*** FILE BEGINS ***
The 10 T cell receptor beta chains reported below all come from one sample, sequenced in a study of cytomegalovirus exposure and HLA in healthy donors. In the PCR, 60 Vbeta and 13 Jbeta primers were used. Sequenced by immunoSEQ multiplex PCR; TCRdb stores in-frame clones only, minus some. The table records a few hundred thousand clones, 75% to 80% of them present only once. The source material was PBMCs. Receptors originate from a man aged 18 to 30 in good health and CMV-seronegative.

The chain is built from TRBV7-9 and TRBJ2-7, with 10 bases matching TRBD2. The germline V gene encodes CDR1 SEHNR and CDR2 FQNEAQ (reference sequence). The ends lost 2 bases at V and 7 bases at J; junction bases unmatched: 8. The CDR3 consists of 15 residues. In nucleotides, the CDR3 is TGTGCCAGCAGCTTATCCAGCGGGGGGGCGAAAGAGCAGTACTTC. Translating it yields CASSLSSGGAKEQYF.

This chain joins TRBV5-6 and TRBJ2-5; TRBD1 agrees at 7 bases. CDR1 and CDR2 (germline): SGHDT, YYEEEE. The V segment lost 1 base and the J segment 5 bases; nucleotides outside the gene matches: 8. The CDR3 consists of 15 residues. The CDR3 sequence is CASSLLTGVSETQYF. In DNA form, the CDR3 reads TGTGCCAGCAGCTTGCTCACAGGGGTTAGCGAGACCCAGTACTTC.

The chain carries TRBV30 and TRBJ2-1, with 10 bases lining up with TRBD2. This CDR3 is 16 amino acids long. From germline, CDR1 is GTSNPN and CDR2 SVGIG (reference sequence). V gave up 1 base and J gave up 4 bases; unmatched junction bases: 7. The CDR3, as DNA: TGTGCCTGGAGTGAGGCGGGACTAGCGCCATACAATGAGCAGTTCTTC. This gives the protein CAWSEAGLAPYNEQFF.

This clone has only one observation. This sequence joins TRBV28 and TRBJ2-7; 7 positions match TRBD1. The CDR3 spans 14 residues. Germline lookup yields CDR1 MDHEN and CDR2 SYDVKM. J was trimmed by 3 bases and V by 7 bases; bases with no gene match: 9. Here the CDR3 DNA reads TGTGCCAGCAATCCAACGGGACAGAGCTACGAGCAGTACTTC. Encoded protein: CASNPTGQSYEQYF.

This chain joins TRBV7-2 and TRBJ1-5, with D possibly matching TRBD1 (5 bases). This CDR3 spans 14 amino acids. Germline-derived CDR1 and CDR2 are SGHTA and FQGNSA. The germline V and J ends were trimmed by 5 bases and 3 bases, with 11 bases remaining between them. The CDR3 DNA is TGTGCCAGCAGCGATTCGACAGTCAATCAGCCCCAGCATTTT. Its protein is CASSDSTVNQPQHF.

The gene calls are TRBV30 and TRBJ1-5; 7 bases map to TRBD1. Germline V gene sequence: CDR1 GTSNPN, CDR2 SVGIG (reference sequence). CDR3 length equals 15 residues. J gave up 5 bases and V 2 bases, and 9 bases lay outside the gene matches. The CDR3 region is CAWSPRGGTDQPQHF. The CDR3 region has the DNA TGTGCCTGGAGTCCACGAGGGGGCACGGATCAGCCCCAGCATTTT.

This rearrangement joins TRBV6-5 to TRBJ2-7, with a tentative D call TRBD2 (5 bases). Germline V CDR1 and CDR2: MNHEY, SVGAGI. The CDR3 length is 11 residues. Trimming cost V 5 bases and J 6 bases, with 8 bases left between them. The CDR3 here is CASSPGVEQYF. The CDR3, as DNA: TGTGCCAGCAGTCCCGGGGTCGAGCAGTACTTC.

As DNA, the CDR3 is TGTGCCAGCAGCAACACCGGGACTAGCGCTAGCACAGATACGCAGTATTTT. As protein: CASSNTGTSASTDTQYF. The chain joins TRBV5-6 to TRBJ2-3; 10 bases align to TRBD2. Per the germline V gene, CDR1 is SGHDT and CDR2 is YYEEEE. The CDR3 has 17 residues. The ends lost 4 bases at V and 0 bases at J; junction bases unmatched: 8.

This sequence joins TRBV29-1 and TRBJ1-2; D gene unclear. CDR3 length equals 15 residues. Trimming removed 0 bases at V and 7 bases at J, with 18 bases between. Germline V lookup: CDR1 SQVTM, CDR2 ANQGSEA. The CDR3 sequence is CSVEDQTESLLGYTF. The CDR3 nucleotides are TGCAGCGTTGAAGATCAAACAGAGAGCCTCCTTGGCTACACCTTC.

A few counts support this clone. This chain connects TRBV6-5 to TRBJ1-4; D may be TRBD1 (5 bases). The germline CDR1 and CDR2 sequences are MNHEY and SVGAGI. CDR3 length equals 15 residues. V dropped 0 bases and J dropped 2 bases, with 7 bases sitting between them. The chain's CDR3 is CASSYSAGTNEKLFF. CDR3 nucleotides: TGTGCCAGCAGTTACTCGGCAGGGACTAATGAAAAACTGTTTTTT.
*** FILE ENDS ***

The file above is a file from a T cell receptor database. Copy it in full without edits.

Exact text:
The 10 T cell receptor beta chains reported below all come from one sample, sequenced in a study of cytomegalovirus exposure and HLA in healthy donors. In the PCR, 60 Vbeta and 13 Jbeta primers were used. Sequenced by immunoSEQ multiplex PCR; TCRdb stores in-frame clones only, minus some. The table records a few hundred thousand clones, 75% to 80% of them present only once. The source material was PBMCs. Receptors originate from a man aged 18 to 30 in good health and CMV-seronegative.

The chain is built from TRBV7-9 and TRBJ2-7, with 10 bases matching TRBD2. The germline V gene encodes CDR1 SEHNR and CDR2 FQNEAQ (reference sequence). The ends lost 2 bases at V and 7 bases at J; junction bases unmatched: 8. The CDR3 consists of 15 residues. In nucleotides, the CDR3 is TGTGCCAGCAGCTTATCCAGCGGGGGGGCGAAAGAGCAGTACTTC. Translating it yields CASSLSSGGAKEQYF.

This chain joins TRBV5-6 and TRBJ2-5; TRBD1 agrees at 7 bases. CDR1 and CDR2 (germline): SGHDT, YYEEEE. The V segment lost 1 base and the J segment 5 bases; nucleotides outside the gene matches: 8. The CDR3 consists of 15 residues. The CDR3 sequence is CASSLLTGVSETQYF. In DNA form, the CDR3 reads TGTGCCAGCAGCTTGCTCACAGGGGTTAGCGAGACCCAGTACTTC.

The chain carries TRBV30 and TRBJ2-1, with 10 bases lining up with TRBD2. This CDR3 is 16 amino acids long. From germline, CDR1 is GTSNPN and CDR2 SVGIG (reference sequence). V gave up 1 base and J gave up 4 bases; unmatched junction bases: 7. The CDR3, as DNA: TGTGCCTGGAGTGAGGCGGGACTAGCGCCATACAATGAGCAGTTCTTC. This gives the protein CAWSEAGLAPYNEQFF.

This clone has only one observation. This sequence joins TRBV28 and TRBJ2-7; 7 positions match TRBD1. The CDR3 spans 14 residues. Germline lookup yields CDR1 MDHEN and CDR2 SYDVKM. J was trimmed by 3 bases and V by 7 bases; bases with no gene match: 9. Here the CDR3 DNA reads TGTGCCAGCAATCCAACGGGACAGAGCTACGAGCAGTACTTC. Encoded protein: CASNPTGQSYEQYF.

This chain joins TRBV7-2 and TRBJ1-5, with D possibly matching TRBD1 (5 bases). This CDR3 spans 14 amino acids. Germline-derived CDR1 and CDR2 are SGHTA and FQGNSA. The germline V and J ends were trimmed by 5 bases and 3 bases, with 11 bases remaining between them. The CDR3 DNA is TGTGCCAGCAGCGATTCGACAGTCAATCAGCCCCAGCATTTT. Its protein is CASSDSTVNQPQHF.

The gene calls are TRBV30 and TRBJ1-5; 7 bases map to TRBD1. Germline V gene sequence: CDR1 GTSNPN, CDR2 SVGIG (reference sequence). CDR3 length equals 15 residues. J gave up 5 bases and V 2 bases, and 9 bases lay outside the gene matches. The CDR3 region is CAWSPRGGTDQPQHF. The CDR3 region has the DNA TGTGCCTGGAGTCCACGAGGGGGCACGGATCAGCCCCAGCATTTT.

This rearrangement joins TRBV6-5 to TRBJ2-7, with a tentative D call TRBD2 (5 bases). Germline V CDR1 and CDR2: MNHEY, SVGAGI. The CDR3 length is 11 residues. Trimming cost V 5 bases and J 6 bases, with 8 bases left between them. The CDR3 here is CASSPGVEQYF. The CDR3, as DNA: TGTGCCAGCAGTCCCGGGGTCGAGCAGTACTTC.

As DNA, the CDR3 is TGTGCCAGCAGCAACACCGGGACTAGCGCTAGCACAGATACGCAGTATTTT. As protein: CASSNTGTSASTDTQYF. The chain joins TRBV5-6 to TRBJ2-3; 10 bases align to TRBD2. Per the germline V gene, CDR1 is SGHDT and CDR2 is YYEEEE. The CDR3 has 17 residues. The ends lost 4 bases at V and 0 bases at J; junction bases unmatched: 8.

This sequence joins TRBV29-1 and TRBJ1-2; D gene unclear. CDR3 length equals 15 residues. Trimming removed 0 bases at V and 7 bases at J, with 18 bases between. Germline V lookup: CDR1 SQVTM, CDR2 ANQGSEA. The CDR3 sequence is CSVEDQTESLLGYTF. The CDR3 nucleotides are TGCAGCGTTGAAGATCAAACAGAGAGCCTCCTTGGCTACACCTTC.

A few counts support this clone. This chain connects TRBV6-5 to TRBJ1-4; D may be TRBD1 (5 bases). The germline CDR1 and CDR2 sequences are MNHEY and SVGAGI. CDR3 length equals 15 residues. V dropped 0 bases and J dropped 2 bases, with 7 bases sitting between them. The chain's CDR3 is CASSYSAGTNEKLFF. CDR3 nucleotides: TGTGCCAGCAGTTACTCGGCAGGGACTAATGAAAAACTGTTTTTT.